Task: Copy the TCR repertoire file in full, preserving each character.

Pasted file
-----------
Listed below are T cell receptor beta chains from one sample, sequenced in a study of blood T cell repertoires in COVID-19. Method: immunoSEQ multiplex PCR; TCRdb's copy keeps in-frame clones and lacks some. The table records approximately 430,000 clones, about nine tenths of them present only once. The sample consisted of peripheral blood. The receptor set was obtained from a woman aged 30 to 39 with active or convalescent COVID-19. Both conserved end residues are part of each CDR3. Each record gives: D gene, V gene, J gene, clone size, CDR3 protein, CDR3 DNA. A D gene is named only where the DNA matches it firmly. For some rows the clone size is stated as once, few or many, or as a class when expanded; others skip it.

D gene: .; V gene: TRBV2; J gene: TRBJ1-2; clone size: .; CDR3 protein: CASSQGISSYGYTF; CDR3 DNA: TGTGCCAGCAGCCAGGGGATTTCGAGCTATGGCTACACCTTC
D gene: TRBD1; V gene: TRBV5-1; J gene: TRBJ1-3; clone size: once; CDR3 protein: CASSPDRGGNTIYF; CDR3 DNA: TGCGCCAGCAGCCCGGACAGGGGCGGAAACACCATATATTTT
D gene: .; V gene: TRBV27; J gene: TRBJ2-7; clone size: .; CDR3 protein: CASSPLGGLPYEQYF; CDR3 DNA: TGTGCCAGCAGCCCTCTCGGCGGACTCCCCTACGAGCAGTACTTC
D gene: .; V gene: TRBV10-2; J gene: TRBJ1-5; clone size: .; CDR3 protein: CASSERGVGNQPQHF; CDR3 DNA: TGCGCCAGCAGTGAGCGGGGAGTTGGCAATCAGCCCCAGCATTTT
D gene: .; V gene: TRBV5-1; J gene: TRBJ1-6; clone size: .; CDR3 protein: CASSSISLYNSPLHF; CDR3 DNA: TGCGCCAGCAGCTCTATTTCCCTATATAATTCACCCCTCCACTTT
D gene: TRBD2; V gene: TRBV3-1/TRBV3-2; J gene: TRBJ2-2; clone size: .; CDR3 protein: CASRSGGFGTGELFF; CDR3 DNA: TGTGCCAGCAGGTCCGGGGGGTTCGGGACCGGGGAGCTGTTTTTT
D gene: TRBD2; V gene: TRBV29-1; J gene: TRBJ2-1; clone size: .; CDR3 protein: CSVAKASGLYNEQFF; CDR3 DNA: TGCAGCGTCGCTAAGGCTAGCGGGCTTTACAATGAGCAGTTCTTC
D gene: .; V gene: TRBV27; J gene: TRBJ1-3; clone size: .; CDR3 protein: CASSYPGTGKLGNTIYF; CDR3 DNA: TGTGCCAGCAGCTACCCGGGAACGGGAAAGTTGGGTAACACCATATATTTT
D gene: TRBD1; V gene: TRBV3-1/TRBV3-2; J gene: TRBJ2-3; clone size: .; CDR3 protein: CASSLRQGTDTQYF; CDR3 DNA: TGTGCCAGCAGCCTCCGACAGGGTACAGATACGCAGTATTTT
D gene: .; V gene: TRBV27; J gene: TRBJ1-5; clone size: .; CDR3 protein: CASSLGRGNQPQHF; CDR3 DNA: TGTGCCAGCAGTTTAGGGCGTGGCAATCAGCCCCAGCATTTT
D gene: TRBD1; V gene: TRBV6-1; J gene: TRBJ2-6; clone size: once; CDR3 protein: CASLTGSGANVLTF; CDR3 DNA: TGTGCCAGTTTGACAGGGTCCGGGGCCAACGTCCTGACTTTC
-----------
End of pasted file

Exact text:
Listed below are T cell receptor beta chains from one sample, sequenced in a study of blood T cell repertoires in COVID-19. Method: immunoSEQ multiplex PCR; TCRdb's copy keeps in-frame clones and lacks some. The table records approximately 430,000 clones, about nine tenths of them present only once. The sample consisted of peripheral blood. The receptor set was obtained from a woman aged 30 to 39 with active or convalescent COVID-19. Both conserved end residues are part of each CDR3. Each record gives: D gene, V gene, J gene, clone size, CDR3 protein, CDR3 DNA. A D gene is named only where the DNA matches it firmly. For some rows the clone size is stated as once, few or many, or as a class when expanded; others skip it.

D gene: .; V gene: TRBV2; J gene: TRBJ1-2; clone size: .; CDR3 protein: CASSQGISSYGYTF; CDR3 DNA: TGTGCCAGCAGCCAGGGGATTTCGAGCTATGGCTACACCTTC
D gene: TRBD1; V gene: TRBV5-1; J gene: TRBJ1-3; clone size: once; CDR3 protein: CASSPDRGGNTIYF; CDR3 DNA: TGCGCCAGCAGCCCGGACAGGGGCGGAAACACCATATATTTT
D gene: .; V gene: TRBV27; J gene: TRBJ2-7; clone size: .; CDR3 protein: CASSPLGGLPYEQYF; CDR3 DNA: TGTGCCAGCAGCCCTCTCGGCGGACTCCCCTACGAGCAGTACTTC
D gene: .; V gene: TRBV10-2; J gene: TRBJ1-5; clone size: .; CDR3 protein: CASSERGVGNQPQHF; CDR3 DNA: TGCGCCAGCAGTGAGCGGGGAGTTGGCAATCAGCCCCAGCATTTT
D gene: .; V gene: TRBV5-1; J gene: TRBJ1-6; clone size: .; CDR3 protein: CASSSISLYNSPLHF; CDR3 DNA: TGCGCCAGCAGCTCTATTTCCCTATATAATTCACCCCTCCACTTT
D gene: TRBD2; V gene: TRBV3-1/TRBV3-2; J gene: TRBJ2-2; clone size: .; CDR3 protein: CASRSGGFGTGELFF; CDR3 DNA: TGTGCCAGCAGGTCCGGGGGGTTCGGGACCGGGGAGCTGTTTTTT
D gene: TRBD2; V gene: TRBV29-1; J gene: TRBJ2-1; clone size: .; CDR3 protein: CSVAKASGLYNEQFF; CDR3 DNA: TGCAGCGTCGCTAAGGCTAGCGGGCTTTACAATGAGCAGTTCTTC
D gene: .; V gene: TRBV27; J gene: TRBJ1-3; clone size: .; CDR3 protein: CASSYPGTGKLGNTIYF; CDR3 DNA: TGTGCCAGCAGCTACCCGGGAACGGGAAAGTTGGGTAACACCATATATTTT
D gene: TRBD1; V gene: TRBV3-1/TRBV3-2; J gene: TRBJ2-3; clone size: .; CDR3 protein: CASSLRQGTDTQYF; CDR3 DNA: TGTGCCAGCAGCCTCCGACAGGGTACAGATACGCAGTATTTT
D gene: .; V gene: TRBV27; J gene: TRBJ1-5; clone size: .; CDR3 protein: CASSLGRGNQPQHF; CDR3 DNA: TGTGCCAGCAGTTTAGGGCGTGGCAATCAGCCCCAGCATTTT
D gene: TRBD1; V gene: TRBV6-1; J gene: TRBJ2-6; clone size: once; CDR3 protein: CASLTGSGANVLTF; CDR3 DNA: TGTGCCAGTTTGACAGGGTCCGGGGCCAACGTCCTGACTTTC